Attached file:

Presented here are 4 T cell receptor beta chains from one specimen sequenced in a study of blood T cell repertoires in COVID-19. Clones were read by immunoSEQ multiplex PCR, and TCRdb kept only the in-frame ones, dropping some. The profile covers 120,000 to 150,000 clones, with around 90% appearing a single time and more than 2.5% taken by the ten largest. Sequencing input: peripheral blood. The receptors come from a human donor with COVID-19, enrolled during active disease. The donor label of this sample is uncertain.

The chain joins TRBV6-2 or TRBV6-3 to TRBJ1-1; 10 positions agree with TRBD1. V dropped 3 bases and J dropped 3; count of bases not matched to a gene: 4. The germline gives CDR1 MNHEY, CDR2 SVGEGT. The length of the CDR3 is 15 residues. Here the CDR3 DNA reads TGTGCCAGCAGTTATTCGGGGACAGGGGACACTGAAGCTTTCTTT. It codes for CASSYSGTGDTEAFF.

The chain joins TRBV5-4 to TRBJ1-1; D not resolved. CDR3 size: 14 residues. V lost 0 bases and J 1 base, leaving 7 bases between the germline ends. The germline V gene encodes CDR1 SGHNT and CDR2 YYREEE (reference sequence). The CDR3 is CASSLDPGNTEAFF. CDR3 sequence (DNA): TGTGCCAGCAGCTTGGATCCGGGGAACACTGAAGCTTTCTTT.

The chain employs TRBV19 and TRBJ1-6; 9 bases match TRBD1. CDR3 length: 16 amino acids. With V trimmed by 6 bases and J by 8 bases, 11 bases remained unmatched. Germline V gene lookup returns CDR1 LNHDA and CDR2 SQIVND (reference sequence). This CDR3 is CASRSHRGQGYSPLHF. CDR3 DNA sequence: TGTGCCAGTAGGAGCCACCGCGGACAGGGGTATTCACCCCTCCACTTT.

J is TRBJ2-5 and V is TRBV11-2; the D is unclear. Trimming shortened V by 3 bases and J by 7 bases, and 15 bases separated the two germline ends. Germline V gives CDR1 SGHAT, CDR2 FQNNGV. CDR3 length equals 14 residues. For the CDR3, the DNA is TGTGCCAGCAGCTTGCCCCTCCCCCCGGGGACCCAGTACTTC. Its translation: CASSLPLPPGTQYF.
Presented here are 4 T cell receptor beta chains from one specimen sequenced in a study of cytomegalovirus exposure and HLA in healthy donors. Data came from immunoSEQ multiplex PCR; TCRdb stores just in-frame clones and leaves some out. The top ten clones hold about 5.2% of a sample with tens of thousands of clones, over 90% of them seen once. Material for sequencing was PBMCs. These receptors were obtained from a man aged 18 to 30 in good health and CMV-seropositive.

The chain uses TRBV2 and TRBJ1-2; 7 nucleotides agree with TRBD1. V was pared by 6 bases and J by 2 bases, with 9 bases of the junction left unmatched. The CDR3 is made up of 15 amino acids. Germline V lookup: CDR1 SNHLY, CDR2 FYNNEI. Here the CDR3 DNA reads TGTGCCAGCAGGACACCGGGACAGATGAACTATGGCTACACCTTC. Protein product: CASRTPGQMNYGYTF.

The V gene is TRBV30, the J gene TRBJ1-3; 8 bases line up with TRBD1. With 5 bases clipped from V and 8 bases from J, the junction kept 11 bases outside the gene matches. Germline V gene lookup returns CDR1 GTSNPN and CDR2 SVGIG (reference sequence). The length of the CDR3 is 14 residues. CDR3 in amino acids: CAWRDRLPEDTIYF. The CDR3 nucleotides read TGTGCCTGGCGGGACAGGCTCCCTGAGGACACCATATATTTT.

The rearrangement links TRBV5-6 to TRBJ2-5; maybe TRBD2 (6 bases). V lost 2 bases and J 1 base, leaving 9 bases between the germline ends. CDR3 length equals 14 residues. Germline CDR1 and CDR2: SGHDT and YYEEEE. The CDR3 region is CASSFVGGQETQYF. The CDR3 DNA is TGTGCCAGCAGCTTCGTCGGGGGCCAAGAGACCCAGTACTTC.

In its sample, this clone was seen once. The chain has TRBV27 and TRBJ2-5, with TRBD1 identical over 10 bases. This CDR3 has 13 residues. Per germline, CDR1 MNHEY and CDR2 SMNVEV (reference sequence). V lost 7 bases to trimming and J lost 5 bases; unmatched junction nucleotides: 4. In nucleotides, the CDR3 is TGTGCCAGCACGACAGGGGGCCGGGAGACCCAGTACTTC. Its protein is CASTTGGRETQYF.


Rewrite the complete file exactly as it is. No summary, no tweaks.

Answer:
Presented here are 4 T cell receptor beta chains from one specimen sequenced in a study of blood T cell repertoires in COVID-19. Clones were read by immunoSEQ multiplex PCR, and TCRdb kept only the in-frame ones, dropping some. The profile covers 120,000 to 150,000 clones, with around 90% appearing a single time and more than 2.5% taken by the ten largest. Sequencing input: peripheral blood. The receptors come from a human donor with COVID-19, enrolled during active disease. The donor label of this sample is uncertain.

The chain joins TRBV6-2 or TRBV6-3 to TRBJ1-1; 10 positions agree with TRBD1. V dropped 3 bases and J dropped 3; count of bases not matched to a gene: 4. The germline gives CDR1 MNHEY, CDR2 SVGEGT. The length of the CDR3 is 15 residues. Here the CDR3 DNA reads TGTGCCAGCAGTTATTCGGGGACAGGGGACACTGAAGCTTTCTTT. It codes for CASSYSGTGDTEAFF.

The chain joins TRBV5-4 to TRBJ1-1; D not resolved. CDR3 size: 14 residues. V lost 0 bases and J 1 base, leaving 7 bases between the germline ends. The germline V gene encodes CDR1 SGHNT and CDR2 YYREEE (reference sequence). The CDR3 is CASSLDPGNTEAFF. CDR3 sequence (DNA): TGTGCCAGCAGCTTGGATCCGGGGAACACTGAAGCTTTCTTT.

The chain employs TRBV19 and TRBJ1-6; 9 bases match TRBD1. CDR3 length: 16 amino acids. With V trimmed by 6 bases and J by 8 bases, 11 bases remained unmatched. Germline V gene lookup returns CDR1 LNHDA and CDR2 SQIVND (reference sequence). This CDR3 is CASRSHRGQGYSPLHF. CDR3 DNA sequence: TGTGCCAGTAGGAGCCACCGCGGACAGGGGTATTCACCCCTCCACTTT.

J is TRBJ2-5 and V is TRBV11-2; the D is unclear. Trimming shortened V by 3 bases and J by 7 bases, and 15 bases separated the two germline ends. Germline V gives CDR1 SGHAT, CDR2 FQNNGV. CDR3 length equals 14 residues. For the CDR3, the DNA is TGTGCCAGCAGCTTGCCCCTCCCCCCGGGGACCCAGTACTTC. Its translation: CASSLPLPPGTQYF.
Presented here are 4 T cell receptor beta chains from one specimen sequenced in a study of cytomegalovirus exposure and HLA in healthy donors. Data came from immunoSEQ multiplex PCR; TCRdb stores just in-frame clones and leaves some out. The top ten clones hold about 5.2% of a sample with tens of thousands of clones, over 90% of them seen once. Material for sequencing was PBMCs. These receptors were obtained from a man aged 18 to 30 in good health and CMV-seropositive.

The chain uses TRBV2 and TRBJ1-2; 7 nucleotides agree with TRBD1. V was pared by 6 bases and J by 2 bases, with 9 bases of the junction left unmatched. The CDR3 is made up of 15 amino acids. Germline V lookup: CDR1 SNHLY, CDR2 FYNNEI. Here the CDR3 DNA reads TGTGCCAGCAGGACACCGGGACAGATGAACTATGGCTACACCTTC. Protein product: CASRTPGQMNYGYTF.

The V gene is TRBV30, the J gene TRBJ1-3; 8 bases line up with TRBD1. With 5 bases clipped from V and 8 bases from J, the junction kept 11 bases outside the gene matches. Germline V gene lookup returns CDR1 GTSNPN and CDR2 SVGIG (reference sequence). The length of the CDR3 is 14 residues. CDR3 in amino acids: CAWRDRLPEDTIYF. The CDR3 nucleotides read TGTGCCTGGCGGGACAGGCTCCCTGAGGACACCATATATTTT.

The rearrangement links TRBV5-6 to TRBJ2-5; maybe TRBD2 (6 bases). V lost 2 bases and J 1 base, leaving 9 bases between the germline ends. CDR3 length equals 14 residues. Germline CDR1 and CDR2: SGHDT and YYEEEE. The CDR3 region is CASSFVGGQETQYF. The CDR3 DNA is TGTGCCAGCAGCTTCGTCGGGGGCCAAGAGACCCAGTACTTC.

In its sample, this clone was seen once. The chain has TRBV27 and TRBJ2-5, with TRBD1 identical over 10 bases. This CDR3 has 13 residues. Per germline, CDR1 MNHEY and CDR2 SMNVEV (reference sequence). V lost 7 bases to trimming and J lost 5 bases; unmatched junction nucleotides: 4. In nucleotides, the CDR3 is TGTGCCAGCACGACAGGGGGCCGGGAGACCCAGTACTTC. Its protein is CASTTGGRETQYF.